The vast majority of empirical studies in the social sciences still rely on traditional, survey-based data collection procedures. However, a growing number of experiments are taking advantage of the opportunities offered by the information revolution and the development of infocommunication technologies, and are developing new procedures and methods for data collection [6
]. The vast majority of empirical studies in the social sciences still rely on traditional, survey-based data collection procedures. However, a growing number of experiments are taking advantage of the opportunities offered by the information revolution and the development of infocommunication technologies and are developing new procedures and methods for data collection [6
]. In this paper we join these efforts and present the results of an exploratory study conducted in Hungary. This involved an online survey to determine willingness to participate in a future research project based on smartphone data collection.
In our study, we seek answers to three questions: first, how the willingness to participate in smartphone-based data collection is related to the socio-demographic characteristics of the individuals; second, how participation is influenced by the different types of smartphone use; and third, to what extent can the selection biases caused by the previous two factors be reduced by careful planning of the survey design.
Factors Determining Willingness to Participate
The development and application of innovative data collection techniques is necessitated by the fact that traditional survey methods are encountering increasing difficulties as non-response rates rise [1
]. However, with novel and innovative techniques—such as online data collection, data donation or the use of smartphone applications—it may be possible to reach social groups (e.g., young people) who are difficult to persuade to participate in social science research using conventional survey methods [3
]. In addition to reaching potentially new groups of respondents, however, a far greater advantage of these new techniques is that we can measure digital activity with a level of accuracy and detail that is not possible with traditional surveys.
According to the method of data collection, a distinction can be made between active and passive data collection [5
]. Traditional survey-based techniques almost exclusively use the active form of data collection. Data is collected in such a way that respondents actively answer questions formulated in advance by the researcher. In this case, the researcher assumes, or is forced to assume, that respondents understand the questions in the survey and have sufficient information to answer them. Another important assumption is that respondents are willing to answer the questions honestly and to the best of their knowledge and belief [14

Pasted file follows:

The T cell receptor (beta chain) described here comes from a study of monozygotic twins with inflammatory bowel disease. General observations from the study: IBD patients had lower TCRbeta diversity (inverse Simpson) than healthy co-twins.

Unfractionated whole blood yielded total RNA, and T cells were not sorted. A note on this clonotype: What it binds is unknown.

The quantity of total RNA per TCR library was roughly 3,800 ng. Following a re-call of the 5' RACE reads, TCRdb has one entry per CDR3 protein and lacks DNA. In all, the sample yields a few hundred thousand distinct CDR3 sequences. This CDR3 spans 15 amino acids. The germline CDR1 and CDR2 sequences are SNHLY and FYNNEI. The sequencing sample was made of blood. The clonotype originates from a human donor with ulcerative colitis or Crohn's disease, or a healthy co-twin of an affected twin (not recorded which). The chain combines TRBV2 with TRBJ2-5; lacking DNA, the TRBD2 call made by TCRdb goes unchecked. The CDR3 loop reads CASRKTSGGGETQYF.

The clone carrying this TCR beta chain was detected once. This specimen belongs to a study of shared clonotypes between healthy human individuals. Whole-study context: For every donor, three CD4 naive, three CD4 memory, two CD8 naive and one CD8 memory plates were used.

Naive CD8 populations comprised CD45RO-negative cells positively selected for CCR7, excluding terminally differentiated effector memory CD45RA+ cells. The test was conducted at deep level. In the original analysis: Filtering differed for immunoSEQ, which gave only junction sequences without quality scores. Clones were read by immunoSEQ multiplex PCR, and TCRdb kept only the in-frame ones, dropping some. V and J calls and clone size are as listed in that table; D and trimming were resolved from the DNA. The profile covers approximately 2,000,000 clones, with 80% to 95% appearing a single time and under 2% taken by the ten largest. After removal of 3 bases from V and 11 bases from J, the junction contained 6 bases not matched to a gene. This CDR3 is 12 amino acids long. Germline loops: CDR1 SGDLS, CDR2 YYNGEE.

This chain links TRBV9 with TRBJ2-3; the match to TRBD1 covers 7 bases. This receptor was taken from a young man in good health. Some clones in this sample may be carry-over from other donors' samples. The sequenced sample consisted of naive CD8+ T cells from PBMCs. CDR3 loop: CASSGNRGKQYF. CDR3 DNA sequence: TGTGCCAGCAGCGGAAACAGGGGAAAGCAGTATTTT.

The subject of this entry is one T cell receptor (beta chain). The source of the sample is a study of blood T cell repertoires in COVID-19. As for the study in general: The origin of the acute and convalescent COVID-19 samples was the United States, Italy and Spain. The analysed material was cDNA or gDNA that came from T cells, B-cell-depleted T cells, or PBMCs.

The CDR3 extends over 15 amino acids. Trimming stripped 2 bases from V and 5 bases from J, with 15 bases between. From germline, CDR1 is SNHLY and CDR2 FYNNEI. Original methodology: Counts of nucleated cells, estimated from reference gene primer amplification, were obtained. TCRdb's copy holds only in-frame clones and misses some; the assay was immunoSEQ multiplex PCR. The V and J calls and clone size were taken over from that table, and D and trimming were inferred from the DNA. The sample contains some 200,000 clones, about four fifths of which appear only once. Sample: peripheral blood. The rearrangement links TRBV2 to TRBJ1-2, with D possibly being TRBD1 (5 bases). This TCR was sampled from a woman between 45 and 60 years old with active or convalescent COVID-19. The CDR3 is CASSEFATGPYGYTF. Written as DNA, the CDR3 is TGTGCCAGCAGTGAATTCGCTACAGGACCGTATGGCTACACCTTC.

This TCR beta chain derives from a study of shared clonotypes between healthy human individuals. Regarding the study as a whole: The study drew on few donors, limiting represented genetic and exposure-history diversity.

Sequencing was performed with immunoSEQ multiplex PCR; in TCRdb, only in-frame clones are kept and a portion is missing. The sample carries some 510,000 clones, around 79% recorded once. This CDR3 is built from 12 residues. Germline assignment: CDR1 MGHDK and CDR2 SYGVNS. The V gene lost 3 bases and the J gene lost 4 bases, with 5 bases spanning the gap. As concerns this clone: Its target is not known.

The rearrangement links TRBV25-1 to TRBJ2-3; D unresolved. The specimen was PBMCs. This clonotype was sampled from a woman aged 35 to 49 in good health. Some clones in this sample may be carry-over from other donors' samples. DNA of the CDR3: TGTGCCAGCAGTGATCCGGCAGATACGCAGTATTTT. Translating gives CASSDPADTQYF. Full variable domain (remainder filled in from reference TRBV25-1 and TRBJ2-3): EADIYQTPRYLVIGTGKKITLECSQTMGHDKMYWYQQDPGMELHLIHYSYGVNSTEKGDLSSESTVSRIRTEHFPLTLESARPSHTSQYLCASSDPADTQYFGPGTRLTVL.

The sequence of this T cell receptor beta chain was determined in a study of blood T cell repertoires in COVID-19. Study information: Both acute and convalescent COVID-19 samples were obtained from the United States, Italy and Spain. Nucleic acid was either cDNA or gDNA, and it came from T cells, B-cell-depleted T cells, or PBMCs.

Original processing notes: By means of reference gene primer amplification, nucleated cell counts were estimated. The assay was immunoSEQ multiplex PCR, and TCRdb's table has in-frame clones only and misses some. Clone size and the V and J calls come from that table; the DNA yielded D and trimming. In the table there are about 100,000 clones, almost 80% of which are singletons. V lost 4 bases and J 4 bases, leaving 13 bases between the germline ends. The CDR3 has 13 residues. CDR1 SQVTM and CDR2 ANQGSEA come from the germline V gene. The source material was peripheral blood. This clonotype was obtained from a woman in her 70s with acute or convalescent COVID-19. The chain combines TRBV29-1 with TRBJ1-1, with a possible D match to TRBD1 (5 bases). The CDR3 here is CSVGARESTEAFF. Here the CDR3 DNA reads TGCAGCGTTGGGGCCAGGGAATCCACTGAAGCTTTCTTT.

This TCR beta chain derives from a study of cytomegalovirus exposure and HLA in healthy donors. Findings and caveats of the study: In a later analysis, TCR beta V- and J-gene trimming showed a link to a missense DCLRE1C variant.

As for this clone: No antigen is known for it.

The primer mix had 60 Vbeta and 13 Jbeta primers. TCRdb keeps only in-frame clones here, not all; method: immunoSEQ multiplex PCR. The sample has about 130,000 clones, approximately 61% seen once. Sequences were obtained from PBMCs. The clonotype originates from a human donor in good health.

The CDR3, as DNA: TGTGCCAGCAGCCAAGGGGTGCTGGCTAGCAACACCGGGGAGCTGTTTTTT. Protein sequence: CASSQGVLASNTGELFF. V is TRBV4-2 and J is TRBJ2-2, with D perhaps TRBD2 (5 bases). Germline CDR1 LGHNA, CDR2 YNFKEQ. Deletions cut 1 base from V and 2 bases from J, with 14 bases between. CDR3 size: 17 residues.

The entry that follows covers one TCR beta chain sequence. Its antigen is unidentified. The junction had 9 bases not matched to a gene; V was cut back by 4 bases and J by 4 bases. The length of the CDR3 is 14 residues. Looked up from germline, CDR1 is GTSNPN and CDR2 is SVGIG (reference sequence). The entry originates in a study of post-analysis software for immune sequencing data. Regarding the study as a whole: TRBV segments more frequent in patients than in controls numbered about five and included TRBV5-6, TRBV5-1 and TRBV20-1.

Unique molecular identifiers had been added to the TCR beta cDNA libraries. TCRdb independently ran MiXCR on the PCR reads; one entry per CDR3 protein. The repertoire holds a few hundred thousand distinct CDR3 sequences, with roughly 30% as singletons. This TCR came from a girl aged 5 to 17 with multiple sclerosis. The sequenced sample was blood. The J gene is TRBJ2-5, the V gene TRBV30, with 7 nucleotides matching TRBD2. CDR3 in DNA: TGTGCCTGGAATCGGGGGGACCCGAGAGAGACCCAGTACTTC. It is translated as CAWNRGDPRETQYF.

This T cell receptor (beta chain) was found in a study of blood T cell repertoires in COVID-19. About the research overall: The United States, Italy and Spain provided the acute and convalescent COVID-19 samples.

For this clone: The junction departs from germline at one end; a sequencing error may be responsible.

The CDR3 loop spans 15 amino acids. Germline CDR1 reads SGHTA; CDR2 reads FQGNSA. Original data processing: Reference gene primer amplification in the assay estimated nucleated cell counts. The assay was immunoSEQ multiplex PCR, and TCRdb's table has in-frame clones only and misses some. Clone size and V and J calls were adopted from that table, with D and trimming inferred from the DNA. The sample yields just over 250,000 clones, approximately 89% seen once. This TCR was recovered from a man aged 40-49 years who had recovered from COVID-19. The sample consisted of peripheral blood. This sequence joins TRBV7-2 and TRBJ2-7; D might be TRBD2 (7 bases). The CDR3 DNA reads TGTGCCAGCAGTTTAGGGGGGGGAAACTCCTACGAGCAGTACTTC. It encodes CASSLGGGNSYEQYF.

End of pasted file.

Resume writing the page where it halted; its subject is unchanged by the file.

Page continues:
]. It is clear that these conditions, or some of them, are regularly not fulfilled and the researcher has limited possibilities to verify them.
Passive data collection, on the other hand, does not require the data provider to actively participate in the collection of the information. Smartphone-based data collection techniques, for example, obtain information through an application that accesses data generated by sensors built into the device or by the smartphone’s operating system. This can include information about people’s online activities, app usage, location data or even their health status [9
]. A key advantage of passive data collection is that it avoids many of the pitfalls of active techniques, as it does not rely on the active role of participants in data collection. This can lead to more accurate measures of digital activity.
However, it is also clear that while innovative data collection techniques have many advantages over traditional survey-based methods, there are also some problems that pose a major challenge to the widespread use of these techniques.
All social science data collection is based on a strong relationship of trust between researchers and data providers [21
]. If this relationship of trust does not exist, members of society will refuse to participate in research. Refusal to participate is a growing problem in traditional data collection, but it is even more pronounced in passive data collection (including smartphone-based techniques), which require access to particularly sensitive personal data when they aim to observe people’s digital behaviour. It is no coincidence that willingness to participate in this type of data collection is generally lower than in traditional surveys [13
]. Depending on the research design and specific data collection, actual and hypothetical willingness to participate varies widely. (For a comparative overview see [5
Digital footprints can be used for research in many ways. The constantly evolving technological environment puts these data collections under constant pressure to innovate. On desktops, the most common methods are customised browsers or browser plug-ins that log website traffic and methods that use screen scraping. On mobile devices, it is possible to monitor a wide range of user activity by directly accessing sensors and local databases via APIs. The third method is data donation, where users donate their personal data generated and stored by social media services, e-commerce, etc. Research has looked at a variety of factors that influence willingness to participate and the level of collaboration. The type of organisation conducting the research (i.e., academic research is favoured over commercial research) and the purpose of the research (to what extent it serves the public good) seem to have an impact on willingness to participate [30
]. Empirical experience to date is contradictory in terms of preference for full, partial or no transparency of the actual data users provide from their device when participating [21
]. However, the sensitivity and personal relevance of the data is perceived to be the most decisive factor [31